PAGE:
Or “on your knobs.” This phrase is borrowed from an article on knees sent to me by good friend and client Karen, whose daughter sent it to her. The article appeared in the women’s fitness mag Oxygen. It offers great insight into and advice about knees, a common fitness/mobility nemesis for many of us. Helpful summary points:
♦ Make proper form priority one. Sorry, I know my clients are sick of hearing this, but it bears repeating nonetheless. You do not need to cut squats and lunges from your routine (heavens no!) but you do need to check your form, face a mirror, go slow, and take care that your knee tracks over your ankle when you bend it. Correct alignment is to exercise as good posture is to ballroom dancing! Which leads me to the next bullet…
♦ Downsize your heels. According to a 2012 study in Gait & Posture, women who wore nearly 4-inch high-heels placed almost 40 percent more stress on the front of their knees than those in 2.5 -inch heels. Protect your knees, ladies!
♦ Know that simply being a woman boosts your risk of injury. Why? Because women have a larger Q-angle (see picture at right) than men, owing to a tendency toward wider hips. The wider your Q-angle, the more your quads tug at the kneecap.
♦ Maintain a healthy weight to reduce your risk of knee pain. If you weigh 130 lbs, your knees are loaded with up to 400 lbs of pressure…. But if you weigh 200 lbs, that amount shoots up to 600 lbs, and the stress on knees from daily activities can break them down much sooner.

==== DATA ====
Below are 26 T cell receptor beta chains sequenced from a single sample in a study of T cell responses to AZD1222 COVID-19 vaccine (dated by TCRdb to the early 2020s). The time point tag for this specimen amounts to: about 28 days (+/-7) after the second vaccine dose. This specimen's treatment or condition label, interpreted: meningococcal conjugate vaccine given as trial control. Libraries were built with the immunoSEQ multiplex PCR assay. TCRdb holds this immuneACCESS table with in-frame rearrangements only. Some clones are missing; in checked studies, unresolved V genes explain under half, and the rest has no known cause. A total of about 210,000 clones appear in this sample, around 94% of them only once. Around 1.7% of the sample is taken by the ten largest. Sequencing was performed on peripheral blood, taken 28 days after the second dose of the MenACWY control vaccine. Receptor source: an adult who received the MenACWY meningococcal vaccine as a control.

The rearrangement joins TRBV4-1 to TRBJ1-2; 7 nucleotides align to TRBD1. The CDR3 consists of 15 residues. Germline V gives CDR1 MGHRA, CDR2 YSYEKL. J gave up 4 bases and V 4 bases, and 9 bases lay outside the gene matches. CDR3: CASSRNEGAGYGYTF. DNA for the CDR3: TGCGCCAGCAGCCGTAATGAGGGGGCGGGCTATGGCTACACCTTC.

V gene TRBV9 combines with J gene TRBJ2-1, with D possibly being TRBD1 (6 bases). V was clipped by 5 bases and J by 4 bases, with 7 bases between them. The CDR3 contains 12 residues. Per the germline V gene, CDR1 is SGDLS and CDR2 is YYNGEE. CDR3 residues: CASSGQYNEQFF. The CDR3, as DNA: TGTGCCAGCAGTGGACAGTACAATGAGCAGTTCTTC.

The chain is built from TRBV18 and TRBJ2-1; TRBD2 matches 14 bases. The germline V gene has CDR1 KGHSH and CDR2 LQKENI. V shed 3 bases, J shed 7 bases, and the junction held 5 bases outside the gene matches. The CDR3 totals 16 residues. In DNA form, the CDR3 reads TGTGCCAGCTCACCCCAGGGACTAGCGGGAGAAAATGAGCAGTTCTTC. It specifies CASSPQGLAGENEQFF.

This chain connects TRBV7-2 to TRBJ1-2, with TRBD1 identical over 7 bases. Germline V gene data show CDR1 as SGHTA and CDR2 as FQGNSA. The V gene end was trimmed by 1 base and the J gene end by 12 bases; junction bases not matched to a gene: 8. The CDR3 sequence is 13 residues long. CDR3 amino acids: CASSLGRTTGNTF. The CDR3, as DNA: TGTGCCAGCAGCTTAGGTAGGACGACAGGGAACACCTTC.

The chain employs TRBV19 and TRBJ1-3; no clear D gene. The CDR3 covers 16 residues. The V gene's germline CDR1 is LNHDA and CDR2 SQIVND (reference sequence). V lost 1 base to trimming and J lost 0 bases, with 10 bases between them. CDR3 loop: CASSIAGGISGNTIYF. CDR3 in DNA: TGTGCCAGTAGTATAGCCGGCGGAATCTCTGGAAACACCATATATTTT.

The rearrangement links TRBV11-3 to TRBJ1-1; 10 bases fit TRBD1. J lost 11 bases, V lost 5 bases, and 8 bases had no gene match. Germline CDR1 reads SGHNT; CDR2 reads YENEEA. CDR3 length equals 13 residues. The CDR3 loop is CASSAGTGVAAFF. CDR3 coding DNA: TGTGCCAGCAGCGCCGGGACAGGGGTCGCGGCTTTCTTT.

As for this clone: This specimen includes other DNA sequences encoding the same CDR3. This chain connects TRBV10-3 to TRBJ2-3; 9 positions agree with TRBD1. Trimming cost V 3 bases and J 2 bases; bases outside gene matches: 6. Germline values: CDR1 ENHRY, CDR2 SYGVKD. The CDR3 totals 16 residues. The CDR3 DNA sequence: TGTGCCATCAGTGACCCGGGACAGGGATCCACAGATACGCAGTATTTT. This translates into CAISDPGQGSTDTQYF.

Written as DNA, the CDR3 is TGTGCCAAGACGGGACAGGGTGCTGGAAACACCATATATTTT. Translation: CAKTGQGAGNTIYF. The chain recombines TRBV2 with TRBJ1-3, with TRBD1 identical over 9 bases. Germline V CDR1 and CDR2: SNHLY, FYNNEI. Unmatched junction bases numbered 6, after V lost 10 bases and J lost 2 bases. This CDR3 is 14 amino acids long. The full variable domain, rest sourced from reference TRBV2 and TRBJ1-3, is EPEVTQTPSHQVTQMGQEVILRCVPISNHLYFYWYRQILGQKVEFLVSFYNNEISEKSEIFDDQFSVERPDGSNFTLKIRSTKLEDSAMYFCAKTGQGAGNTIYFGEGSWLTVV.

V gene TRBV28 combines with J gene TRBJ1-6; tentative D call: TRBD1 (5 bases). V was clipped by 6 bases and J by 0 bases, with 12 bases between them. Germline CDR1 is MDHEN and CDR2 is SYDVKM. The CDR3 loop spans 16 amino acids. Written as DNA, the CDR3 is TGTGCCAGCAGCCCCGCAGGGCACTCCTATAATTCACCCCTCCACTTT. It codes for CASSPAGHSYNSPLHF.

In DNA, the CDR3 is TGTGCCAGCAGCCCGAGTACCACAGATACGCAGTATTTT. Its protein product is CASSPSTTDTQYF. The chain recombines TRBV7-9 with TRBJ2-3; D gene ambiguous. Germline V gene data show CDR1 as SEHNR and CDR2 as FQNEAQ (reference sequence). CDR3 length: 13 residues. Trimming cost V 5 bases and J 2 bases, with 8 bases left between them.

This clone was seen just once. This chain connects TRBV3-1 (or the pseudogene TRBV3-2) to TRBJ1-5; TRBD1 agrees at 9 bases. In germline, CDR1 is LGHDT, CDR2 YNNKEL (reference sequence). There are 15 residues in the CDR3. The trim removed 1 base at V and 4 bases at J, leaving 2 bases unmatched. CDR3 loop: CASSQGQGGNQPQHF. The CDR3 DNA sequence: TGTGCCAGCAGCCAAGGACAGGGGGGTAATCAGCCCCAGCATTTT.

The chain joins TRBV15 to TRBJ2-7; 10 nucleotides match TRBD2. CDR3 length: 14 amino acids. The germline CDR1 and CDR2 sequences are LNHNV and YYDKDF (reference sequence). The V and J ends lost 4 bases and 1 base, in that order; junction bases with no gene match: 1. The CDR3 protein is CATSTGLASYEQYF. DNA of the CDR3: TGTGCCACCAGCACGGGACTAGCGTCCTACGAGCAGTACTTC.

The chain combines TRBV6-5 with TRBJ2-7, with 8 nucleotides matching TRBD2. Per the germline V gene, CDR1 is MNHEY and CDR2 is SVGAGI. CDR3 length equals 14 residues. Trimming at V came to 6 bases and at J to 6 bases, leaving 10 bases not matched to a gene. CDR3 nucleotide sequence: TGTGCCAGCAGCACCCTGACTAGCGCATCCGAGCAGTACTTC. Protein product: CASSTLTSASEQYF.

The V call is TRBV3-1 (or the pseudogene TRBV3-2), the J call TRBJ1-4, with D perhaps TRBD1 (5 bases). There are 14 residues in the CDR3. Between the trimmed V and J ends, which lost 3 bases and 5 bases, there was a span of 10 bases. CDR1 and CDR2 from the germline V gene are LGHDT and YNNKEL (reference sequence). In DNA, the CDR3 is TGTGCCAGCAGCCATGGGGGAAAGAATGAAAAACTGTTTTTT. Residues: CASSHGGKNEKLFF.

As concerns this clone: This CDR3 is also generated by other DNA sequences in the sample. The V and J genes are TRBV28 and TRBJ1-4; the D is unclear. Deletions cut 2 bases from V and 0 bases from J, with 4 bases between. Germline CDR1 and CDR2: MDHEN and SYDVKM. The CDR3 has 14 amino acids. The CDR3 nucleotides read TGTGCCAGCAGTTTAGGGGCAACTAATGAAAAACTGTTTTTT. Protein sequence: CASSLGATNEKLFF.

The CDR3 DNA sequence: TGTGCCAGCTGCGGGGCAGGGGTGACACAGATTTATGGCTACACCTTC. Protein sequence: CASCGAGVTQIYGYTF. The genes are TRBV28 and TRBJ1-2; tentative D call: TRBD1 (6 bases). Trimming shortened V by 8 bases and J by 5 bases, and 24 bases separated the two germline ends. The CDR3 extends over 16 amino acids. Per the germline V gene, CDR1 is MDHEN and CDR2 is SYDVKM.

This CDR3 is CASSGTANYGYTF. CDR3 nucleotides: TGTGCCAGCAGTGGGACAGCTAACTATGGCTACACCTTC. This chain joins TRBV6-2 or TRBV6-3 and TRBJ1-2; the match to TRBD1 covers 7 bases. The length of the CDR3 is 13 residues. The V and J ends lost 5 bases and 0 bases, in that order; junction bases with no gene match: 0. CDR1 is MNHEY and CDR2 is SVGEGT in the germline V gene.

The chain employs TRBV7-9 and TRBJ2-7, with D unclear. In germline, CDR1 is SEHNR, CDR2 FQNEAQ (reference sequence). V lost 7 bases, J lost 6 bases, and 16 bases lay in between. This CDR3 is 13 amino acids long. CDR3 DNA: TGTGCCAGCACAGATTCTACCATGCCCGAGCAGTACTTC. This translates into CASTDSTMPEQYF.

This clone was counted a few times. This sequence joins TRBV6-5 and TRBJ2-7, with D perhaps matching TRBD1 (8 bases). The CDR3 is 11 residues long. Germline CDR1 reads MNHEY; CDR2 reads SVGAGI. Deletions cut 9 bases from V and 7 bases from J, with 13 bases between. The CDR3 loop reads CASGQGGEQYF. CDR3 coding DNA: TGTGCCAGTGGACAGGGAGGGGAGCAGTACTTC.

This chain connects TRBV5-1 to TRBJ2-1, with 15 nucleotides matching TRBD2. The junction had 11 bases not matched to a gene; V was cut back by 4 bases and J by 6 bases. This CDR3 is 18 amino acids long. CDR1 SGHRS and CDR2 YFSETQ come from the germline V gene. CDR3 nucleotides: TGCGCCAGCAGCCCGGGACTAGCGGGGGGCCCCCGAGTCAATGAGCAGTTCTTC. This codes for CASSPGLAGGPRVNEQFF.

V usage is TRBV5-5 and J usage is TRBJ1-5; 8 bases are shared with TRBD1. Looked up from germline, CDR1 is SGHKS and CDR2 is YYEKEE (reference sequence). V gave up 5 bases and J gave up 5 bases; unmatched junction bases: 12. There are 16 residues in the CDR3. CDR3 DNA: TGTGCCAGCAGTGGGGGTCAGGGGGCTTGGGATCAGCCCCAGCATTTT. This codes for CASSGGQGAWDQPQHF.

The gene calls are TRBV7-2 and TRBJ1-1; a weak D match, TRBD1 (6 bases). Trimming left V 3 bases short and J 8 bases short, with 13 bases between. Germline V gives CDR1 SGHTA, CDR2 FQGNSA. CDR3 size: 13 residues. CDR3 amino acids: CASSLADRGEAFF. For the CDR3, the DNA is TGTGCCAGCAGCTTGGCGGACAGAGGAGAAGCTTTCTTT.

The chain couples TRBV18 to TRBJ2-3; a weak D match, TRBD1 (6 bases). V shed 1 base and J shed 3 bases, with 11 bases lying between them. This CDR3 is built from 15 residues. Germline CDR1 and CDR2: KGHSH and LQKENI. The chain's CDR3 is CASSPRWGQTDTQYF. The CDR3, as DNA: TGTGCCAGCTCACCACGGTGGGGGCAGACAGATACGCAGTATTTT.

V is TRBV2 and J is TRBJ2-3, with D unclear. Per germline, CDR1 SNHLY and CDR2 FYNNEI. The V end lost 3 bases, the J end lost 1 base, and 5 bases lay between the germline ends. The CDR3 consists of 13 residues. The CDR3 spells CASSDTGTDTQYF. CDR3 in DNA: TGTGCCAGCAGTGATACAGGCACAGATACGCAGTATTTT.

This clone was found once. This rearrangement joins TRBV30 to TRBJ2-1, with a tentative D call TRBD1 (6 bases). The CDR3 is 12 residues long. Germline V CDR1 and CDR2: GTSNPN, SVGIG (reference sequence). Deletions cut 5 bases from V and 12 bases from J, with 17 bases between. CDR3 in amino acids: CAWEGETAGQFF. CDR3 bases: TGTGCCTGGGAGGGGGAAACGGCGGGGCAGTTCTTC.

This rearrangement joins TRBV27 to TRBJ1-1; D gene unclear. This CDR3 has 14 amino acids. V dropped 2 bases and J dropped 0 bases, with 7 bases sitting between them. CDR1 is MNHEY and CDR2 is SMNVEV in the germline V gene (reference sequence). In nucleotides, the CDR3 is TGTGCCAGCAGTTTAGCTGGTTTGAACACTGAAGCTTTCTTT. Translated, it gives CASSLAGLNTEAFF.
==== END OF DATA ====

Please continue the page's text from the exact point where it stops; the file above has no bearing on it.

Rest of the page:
♦ When doing jumping exercises, be sure to bend at your knees and hips when you land and make sure your torso is more upright than leaning forward. Proper form keeps your entire kinetic chain strong, including knees.
♦ Do balance training. Squats on a Bosu ball anyone? How about standing on one foot, or doing single-leg deadlifts with a kettlebell? Such moves will strengthen stabilizing muscles in your hips and core, which will help your knees track properly in other activities like biking and running.
♦ Have someone who knows what they’re doing fit you for shoes. And don’t forget to replace your running shoes at LEAST every 6 months or 500 miles.
♦ Take a few minutes to stretch the muscles around your knee joint—calves, hamstrings, and quads. Tightness in these muscles may increase stress on knees and contribute to injuries. Ease into new exercises to allow your knees to adapt.
♦ When starting out, or starting again after an injury, use your body weight as resistance before adding weight. A personal trainer can be valuable in progressing you while preventing injury.
♦ Cross-train and combine high-impact (e.g., running) with low-impact (e.g., cycling, elliptical) activities in a single workout. Even 45-60 minutes of high-impact may be too much for knees—and they WILL let you know.
In sum, many knee problems can be prevented with common sense and expert guidance. Work with a personal trainer or physical therapist to keep or reclaim an active lifestyle.
Keep moving – Jen